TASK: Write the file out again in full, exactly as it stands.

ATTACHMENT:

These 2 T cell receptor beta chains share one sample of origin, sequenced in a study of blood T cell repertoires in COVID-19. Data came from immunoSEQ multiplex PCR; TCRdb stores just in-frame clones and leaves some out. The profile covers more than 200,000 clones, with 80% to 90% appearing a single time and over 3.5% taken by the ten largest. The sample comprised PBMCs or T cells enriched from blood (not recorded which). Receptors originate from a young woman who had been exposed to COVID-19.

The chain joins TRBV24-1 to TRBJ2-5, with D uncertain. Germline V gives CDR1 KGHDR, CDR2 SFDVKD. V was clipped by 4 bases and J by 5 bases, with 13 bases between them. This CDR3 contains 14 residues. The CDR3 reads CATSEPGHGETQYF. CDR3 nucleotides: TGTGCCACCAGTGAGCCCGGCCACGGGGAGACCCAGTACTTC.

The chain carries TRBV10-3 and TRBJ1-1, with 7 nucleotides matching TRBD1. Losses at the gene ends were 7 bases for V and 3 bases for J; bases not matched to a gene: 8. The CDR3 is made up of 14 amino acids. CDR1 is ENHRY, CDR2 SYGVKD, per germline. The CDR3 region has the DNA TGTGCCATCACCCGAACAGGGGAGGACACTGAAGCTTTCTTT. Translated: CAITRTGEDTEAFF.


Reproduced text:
These 2 T cell receptor beta chains share one sample of origin, sequenced in a study of blood T cell repertoires in COVID-19. Data came from immunoSEQ multiplex PCR; TCRdb stores just in-frame clones and leaves some out. The profile covers more than 200,000 clones, with 80% to 90% appearing a single time and over 3.5% taken by the ten largest. The sample comprised PBMCs or T cells enriched from blood (not recorded which). Receptors originate from a young woman who had been exposed to COVID-19.

The chain joins TRBV24-1 to TRBJ2-5, with D uncertain. Germline V gives CDR1 KGHDR, CDR2 SFDVKD. V was clipped by 4 bases and J by 5 bases, with 13 bases between them. This CDR3 contains 14 residues. The CDR3 reads CATSEPGHGETQYF. CDR3 nucleotides: TGTGCCACCAGTGAGCCCGGCCACGGGGAGACCCAGTACTTC.

The chain carries TRBV10-3 and TRBJ1-1, with 7 nucleotides matching TRBD1. Losses at the gene ends were 7 bases for V and 3 bases for J; bases not matched to a gene: 8. The CDR3 is made up of 14 amino acids. CDR1 is ENHRY, CDR2 SYGVKD, per germline. The CDR3 region has the DNA TGTGCCATCACCCGAACAGGGGAGGACACTGAAGCTTTCTTT. Translated: CAITRTGEDTEAFF.